The Daily Iowan; Photos by Josep
Mayor Ron Corbett of Cedar Rapids has dealt with the aftermath of two natural disasters since taking office in 2009.
In June 2008 the city dealt with a flood that shattered all previous records, and in September 2016 it survived its second highest.
Cedar Rapids has attempted to access federal funding for reconstruction since 2008. Corbett has expressed frustration with Washington’s low prioritization of the city, as well as federal officials refusing to move past the approval stage for the project.
“We keep getting the runaround from Washington, and next summer will mark the 10-year anniversary of the 2008 flood, and one of my biggest disappointments as mayor is not having further progressed on the flood-mitigation system,” he said. “The final piece of our whole recovery effort is building the flood-protection system.”
Cedar Rapids officials continue to repair the city by using millions in state and local funding. Corbett said his administration used what it learned in 2008. The city’s zoning code has also changed; it cleared 45 acres relocated critical resources from the flood area.
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Nathan Young, an associate director of the Iowa Flood Center, said these changes will help reduce future flood damage.
“The best option for minimizing flood risk would be avoiding putting people and property in the floodplain to begin with,” Young said. “So communities that have implemented long-term plans to do smart community development and make sure they’re not exposing their citizens to flood risk are the ones that are going to be the most resilient.”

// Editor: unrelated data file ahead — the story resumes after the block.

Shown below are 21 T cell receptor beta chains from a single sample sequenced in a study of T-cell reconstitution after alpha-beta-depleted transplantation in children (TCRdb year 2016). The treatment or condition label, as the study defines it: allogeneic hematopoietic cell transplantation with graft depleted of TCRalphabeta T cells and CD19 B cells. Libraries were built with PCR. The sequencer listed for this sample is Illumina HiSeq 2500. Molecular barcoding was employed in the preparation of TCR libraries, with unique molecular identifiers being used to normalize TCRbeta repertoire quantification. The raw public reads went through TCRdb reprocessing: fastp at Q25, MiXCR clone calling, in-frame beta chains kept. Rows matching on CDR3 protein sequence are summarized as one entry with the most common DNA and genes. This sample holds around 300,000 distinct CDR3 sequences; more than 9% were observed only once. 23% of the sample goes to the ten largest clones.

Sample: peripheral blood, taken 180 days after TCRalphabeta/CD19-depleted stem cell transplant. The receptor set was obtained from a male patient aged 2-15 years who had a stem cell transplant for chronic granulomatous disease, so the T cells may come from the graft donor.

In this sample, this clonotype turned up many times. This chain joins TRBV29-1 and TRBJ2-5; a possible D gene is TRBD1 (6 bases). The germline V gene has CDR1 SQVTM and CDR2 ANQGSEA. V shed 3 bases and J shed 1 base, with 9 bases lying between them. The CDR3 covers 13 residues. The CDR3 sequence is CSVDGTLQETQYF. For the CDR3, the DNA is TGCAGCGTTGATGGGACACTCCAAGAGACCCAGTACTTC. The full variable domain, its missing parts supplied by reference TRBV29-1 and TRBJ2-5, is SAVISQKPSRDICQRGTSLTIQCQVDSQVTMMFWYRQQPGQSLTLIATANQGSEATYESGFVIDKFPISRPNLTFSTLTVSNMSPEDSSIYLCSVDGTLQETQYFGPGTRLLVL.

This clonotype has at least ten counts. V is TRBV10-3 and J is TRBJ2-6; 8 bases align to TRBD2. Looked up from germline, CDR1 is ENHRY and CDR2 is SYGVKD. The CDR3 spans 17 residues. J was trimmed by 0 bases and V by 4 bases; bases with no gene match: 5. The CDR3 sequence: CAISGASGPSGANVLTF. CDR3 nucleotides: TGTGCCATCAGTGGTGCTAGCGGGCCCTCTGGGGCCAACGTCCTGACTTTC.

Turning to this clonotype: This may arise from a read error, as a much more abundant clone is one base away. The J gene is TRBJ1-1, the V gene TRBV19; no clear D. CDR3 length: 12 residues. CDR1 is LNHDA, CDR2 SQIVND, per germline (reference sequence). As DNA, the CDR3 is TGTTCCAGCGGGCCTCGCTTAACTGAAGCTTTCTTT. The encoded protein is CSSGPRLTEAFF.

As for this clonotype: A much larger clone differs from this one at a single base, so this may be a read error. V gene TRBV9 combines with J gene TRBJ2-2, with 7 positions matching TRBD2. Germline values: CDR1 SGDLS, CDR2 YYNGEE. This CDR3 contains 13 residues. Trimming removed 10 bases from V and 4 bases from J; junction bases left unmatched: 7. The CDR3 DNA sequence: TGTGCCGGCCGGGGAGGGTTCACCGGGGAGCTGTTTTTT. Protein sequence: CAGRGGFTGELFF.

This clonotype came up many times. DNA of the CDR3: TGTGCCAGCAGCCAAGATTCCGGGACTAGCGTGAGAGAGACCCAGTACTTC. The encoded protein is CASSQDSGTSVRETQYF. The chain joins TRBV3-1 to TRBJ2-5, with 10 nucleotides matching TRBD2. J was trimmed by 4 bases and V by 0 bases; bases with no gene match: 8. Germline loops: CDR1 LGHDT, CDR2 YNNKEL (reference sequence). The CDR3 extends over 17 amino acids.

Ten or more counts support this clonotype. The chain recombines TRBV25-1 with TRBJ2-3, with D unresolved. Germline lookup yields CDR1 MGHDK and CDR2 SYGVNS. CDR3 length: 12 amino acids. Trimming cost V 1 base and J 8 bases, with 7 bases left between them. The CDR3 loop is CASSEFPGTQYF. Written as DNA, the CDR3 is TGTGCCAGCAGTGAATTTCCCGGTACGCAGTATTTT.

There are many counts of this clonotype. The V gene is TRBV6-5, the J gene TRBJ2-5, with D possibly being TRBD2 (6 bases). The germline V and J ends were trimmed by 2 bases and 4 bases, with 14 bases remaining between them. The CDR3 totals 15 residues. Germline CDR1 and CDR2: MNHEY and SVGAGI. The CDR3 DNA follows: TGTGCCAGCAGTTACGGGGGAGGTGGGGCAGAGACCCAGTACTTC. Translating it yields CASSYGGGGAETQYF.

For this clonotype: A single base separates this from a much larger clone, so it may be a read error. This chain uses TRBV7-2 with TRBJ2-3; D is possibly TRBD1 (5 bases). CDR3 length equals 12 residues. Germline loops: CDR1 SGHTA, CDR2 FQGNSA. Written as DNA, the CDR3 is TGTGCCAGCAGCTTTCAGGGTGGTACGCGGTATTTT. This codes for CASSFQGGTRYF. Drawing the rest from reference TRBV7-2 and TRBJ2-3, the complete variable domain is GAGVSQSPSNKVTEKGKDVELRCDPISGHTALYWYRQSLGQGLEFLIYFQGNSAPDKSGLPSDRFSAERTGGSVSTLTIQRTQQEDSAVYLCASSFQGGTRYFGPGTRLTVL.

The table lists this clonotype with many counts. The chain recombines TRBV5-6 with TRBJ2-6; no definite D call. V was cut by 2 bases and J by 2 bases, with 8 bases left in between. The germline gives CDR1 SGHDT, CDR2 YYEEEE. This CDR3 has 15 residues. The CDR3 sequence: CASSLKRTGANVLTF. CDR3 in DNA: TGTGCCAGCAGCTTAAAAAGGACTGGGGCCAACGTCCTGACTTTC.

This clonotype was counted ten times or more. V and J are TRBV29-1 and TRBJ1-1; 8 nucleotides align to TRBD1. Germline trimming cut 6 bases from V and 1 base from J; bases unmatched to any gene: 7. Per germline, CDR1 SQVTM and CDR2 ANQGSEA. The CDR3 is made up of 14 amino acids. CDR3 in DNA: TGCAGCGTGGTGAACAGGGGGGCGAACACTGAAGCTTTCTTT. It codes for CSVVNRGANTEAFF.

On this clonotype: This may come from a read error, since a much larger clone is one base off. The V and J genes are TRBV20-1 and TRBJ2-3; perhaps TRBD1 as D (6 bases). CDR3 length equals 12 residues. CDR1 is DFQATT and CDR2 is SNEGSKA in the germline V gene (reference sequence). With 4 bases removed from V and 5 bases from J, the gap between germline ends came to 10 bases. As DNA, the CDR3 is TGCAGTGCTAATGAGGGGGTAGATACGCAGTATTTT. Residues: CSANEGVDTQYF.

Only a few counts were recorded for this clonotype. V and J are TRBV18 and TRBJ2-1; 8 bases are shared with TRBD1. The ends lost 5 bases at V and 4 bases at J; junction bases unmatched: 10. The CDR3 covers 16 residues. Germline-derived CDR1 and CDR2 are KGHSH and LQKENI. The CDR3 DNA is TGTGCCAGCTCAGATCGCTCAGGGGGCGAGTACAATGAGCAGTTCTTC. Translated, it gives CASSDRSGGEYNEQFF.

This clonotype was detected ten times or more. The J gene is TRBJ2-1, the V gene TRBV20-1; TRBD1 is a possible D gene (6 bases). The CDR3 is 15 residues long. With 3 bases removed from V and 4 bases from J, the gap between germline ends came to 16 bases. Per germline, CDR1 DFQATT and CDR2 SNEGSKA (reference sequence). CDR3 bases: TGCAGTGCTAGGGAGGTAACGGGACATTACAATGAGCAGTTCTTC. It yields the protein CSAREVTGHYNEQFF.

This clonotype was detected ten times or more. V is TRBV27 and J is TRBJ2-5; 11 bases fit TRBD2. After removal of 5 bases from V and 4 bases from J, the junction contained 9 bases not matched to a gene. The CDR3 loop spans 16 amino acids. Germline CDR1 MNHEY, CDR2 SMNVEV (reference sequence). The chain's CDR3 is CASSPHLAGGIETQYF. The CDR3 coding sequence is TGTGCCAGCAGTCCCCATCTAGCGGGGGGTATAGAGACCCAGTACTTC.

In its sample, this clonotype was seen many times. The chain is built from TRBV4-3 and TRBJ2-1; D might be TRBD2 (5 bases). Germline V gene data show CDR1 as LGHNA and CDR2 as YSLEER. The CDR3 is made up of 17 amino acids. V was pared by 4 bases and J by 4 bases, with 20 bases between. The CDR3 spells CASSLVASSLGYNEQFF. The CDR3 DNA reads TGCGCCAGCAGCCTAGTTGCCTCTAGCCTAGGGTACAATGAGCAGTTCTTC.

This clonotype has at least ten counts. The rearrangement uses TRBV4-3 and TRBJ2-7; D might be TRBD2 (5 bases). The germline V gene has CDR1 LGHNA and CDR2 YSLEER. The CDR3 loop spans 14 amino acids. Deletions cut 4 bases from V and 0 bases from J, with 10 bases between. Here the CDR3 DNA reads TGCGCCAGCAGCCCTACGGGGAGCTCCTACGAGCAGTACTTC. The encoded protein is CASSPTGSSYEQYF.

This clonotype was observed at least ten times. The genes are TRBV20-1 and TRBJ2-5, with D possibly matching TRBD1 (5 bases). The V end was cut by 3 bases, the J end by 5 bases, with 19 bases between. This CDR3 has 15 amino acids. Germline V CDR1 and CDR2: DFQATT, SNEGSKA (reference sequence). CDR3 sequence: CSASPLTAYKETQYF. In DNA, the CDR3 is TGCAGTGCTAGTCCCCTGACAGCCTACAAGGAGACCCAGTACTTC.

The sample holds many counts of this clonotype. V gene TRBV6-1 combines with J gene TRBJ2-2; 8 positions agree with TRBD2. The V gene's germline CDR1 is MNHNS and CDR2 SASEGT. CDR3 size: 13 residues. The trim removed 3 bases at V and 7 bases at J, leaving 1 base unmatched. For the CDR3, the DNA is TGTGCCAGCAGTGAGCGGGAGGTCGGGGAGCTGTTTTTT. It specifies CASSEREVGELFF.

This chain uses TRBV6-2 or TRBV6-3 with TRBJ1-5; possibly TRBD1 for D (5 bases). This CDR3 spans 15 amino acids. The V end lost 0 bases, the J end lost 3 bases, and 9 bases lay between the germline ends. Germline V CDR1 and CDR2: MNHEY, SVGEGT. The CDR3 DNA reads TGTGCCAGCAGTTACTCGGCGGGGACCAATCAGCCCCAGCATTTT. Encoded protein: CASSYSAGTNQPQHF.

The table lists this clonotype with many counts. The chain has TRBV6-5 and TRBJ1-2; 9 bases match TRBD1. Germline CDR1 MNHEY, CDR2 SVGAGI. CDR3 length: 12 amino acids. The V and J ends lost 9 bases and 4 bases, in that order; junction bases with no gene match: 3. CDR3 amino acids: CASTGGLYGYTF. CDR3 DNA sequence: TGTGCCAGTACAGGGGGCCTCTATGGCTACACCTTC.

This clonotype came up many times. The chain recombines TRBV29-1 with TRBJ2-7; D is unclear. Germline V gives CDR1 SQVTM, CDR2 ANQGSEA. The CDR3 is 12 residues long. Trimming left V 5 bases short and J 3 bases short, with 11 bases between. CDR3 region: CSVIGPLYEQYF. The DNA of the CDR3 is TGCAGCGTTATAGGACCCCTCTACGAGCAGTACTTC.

Corbett worked with a variety of organizations to develop the flood plan for Cedar Rapids.
“I think he did a very good job; he and the city administration in general, did a good job of rallying the citizens to come together …” said Cedar Rapids resident Laura Kamienski, the Linn County Republican Central Committee co-chair. The Linn County GOP has not taken a stance on the gubernatorial election, and Kamienski spoke for herself.
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Corbett held daily press conferences to keep citizens informed.
Bret Nilles, the Linn County Democratic chair and former Cedar Rapids resident, said he thinks the city responded positively to Corbett.
Corbett said allowing everyday citizens some ownership over public policy can be transformative.
“… Last September, when it wasn’t just 100 or 200 people who showed up to put sand in sandbags, it was thousands of people, and the reason that those thousands of people showed up is because they had ownership in their city, they had ownership in the recovery and the rebuilding, and that’s the value of grass-roots decision making, and the same is true with public policy,” he said.
Corbett said he is prepared to deal with future crises.